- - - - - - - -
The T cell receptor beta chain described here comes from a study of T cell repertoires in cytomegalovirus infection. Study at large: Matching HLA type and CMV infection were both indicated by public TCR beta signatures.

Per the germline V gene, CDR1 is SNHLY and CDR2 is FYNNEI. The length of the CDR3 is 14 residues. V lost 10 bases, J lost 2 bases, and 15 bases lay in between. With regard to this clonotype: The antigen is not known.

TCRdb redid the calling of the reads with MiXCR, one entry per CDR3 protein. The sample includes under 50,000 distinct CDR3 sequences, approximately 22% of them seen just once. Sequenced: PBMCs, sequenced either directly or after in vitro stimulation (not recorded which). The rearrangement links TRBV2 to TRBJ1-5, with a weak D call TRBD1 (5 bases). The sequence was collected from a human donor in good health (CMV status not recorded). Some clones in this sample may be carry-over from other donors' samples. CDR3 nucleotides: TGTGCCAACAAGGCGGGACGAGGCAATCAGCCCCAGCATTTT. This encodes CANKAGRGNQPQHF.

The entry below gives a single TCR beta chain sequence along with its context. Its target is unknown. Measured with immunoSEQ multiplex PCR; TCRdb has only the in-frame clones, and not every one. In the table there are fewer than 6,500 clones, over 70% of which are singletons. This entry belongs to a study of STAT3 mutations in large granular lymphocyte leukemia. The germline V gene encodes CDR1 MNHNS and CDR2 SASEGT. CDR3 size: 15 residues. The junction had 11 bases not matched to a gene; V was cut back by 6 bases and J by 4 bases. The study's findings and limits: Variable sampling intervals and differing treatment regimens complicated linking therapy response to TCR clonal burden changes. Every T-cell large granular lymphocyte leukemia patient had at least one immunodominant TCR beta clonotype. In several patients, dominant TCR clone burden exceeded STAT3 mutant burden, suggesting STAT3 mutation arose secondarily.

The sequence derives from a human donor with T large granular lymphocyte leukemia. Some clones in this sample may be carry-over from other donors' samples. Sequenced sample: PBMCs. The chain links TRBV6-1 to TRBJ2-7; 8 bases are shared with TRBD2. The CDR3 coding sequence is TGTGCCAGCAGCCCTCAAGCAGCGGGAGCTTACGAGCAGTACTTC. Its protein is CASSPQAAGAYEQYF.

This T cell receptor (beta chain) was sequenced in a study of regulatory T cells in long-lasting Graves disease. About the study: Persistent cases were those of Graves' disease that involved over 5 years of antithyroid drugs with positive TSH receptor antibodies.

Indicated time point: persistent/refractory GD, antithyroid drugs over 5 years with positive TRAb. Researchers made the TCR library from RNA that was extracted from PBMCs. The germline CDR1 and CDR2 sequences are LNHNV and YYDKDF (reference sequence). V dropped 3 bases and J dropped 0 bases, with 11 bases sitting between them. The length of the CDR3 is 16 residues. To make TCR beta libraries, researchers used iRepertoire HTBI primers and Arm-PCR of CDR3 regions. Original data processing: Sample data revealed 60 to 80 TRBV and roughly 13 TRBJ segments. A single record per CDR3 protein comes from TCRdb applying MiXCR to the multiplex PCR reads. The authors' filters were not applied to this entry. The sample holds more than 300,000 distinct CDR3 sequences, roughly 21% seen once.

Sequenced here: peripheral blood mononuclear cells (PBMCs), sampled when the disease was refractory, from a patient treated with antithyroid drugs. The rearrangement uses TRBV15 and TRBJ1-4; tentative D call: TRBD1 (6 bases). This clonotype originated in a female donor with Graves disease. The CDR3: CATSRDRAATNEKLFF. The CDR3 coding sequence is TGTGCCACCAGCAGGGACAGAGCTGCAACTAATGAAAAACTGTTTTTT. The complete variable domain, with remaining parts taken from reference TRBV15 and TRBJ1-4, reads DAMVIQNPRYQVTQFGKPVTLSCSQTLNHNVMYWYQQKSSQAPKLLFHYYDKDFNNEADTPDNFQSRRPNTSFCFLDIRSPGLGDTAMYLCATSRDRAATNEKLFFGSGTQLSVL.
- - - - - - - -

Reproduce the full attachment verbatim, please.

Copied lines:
The T cell receptor beta chain described here comes from a study of T cell repertoires in cytomegalovirus infection. Study at large: Matching HLA type and CMV infection were both indicated by public TCR beta signatures.

Per the germline V gene, CDR1 is SNHLY and CDR2 is FYNNEI. The length of the CDR3 is 14 residues. V lost 10 bases, J lost 2 bases, and 15 bases lay in between. With regard to this clonotype: The antigen is not known.

TCRdb redid the calling of the reads with MiXCR, one entry per CDR3 protein. The sample includes under 50,000 distinct CDR3 sequences, approximately 22% of them seen just once. Sequenced: PBMCs, sequenced either directly or after in vitro stimulation (not recorded which). The rearrangement links TRBV2 to TRBJ1-5, with a weak D call TRBD1 (5 bases). The sequence was collected from a human donor in good health (CMV status not recorded). Some clones in this sample may be carry-over from other donors' samples. CDR3 nucleotides: TGTGCCAACAAGGCGGGACGAGGCAATCAGCCCCAGCATTTT. This encodes CANKAGRGNQPQHF.

The entry below gives a single TCR beta chain sequence along with its context. Its target is unknown. Measured with immunoSEQ multiplex PCR; TCRdb has only the in-frame clones, and not every one. In the table there are fewer than 6,500 clones, over 70% of which are singletons. This entry belongs to a study of STAT3 mutations in large granular lymphocyte leukemia. The germline V gene encodes CDR1 MNHNS and CDR2 SASEGT. CDR3 size: 15 residues. The junction had 11 bases not matched to a gene; V was cut back by 6 bases and J by 4 bases. The study's findings and limits: Variable sampling intervals and differing treatment regimens complicated linking therapy response to TCR clonal burden changes. Every T-cell large granular lymphocyte leukemia patient had at least one immunodominant TCR beta clonotype. In several patients, dominant TCR clone burden exceeded STAT3 mutant burden, suggesting STAT3 mutation arose secondarily.

The sequence derives from a human donor with T large granular lymphocyte leukemia. Some clones in this sample may be carry-over from other donors' samples. Sequenced sample: PBMCs. The chain links TRBV6-1 to TRBJ2-7; 8 bases are shared with TRBD2. The CDR3 coding sequence is TGTGCCAGCAGCCCTCAAGCAGCGGGAGCTTACGAGCAGTACTTC. Its protein is CASSPQAAGAYEQYF.

This T cell receptor (beta chain) was sequenced in a study of regulatory T cells in long-lasting Graves disease. About the study: Persistent cases were those of Graves' disease that involved over 5 years of antithyroid drugs with positive TSH receptor antibodies.

Indicated time point: persistent/refractory GD, antithyroid drugs over 5 years with positive TRAb. Researchers made the TCR library from RNA that was extracted from PBMCs. The germline CDR1 and CDR2 sequences are LNHNV and YYDKDF (reference sequence). V dropped 3 bases and J dropped 0 bases, with 11 bases sitting between them. The length of the CDR3 is 16 residues. To make TCR beta libraries, researchers used iRepertoire HTBI primers and Arm-PCR of CDR3 regions. Original data processing: Sample data revealed 60 to 80 TRBV and roughly 13 TRBJ segments. A single record per CDR3 protein comes from TCRdb applying MiXCR to the multiplex PCR reads. The authors' filters were not applied to this entry. The sample holds more than 300,000 distinct CDR3 sequences, roughly 21% seen once.

Sequenced here: peripheral blood mononuclear cells (PBMCs), sampled when the disease was refractory, from a patient treated with antithyroid drugs. The rearrangement uses TRBV15 and TRBJ1-4; tentative D call: TRBD1 (6 bases). This clonotype originated in a female donor with Graves disease. The CDR3: CATSRDRAATNEKLFF. The CDR3 coding sequence is TGTGCCACCAGCAGGGACAGAGCTGCAACTAATGAAAAACTGTTTTTT. The complete variable domain, with remaining parts taken from reference TRBV15 and TRBJ1-4, reads DAMVIQNPRYQVTQFGKPVTLSCSQTLNHNVMYWYQQKSSQAPKLLFHYYDKDFNNEADTPDNFQSRRPNTSFCFLDIRSPGLGDTAMYLCATSRDRAATNEKLFFGSGTQLSVL.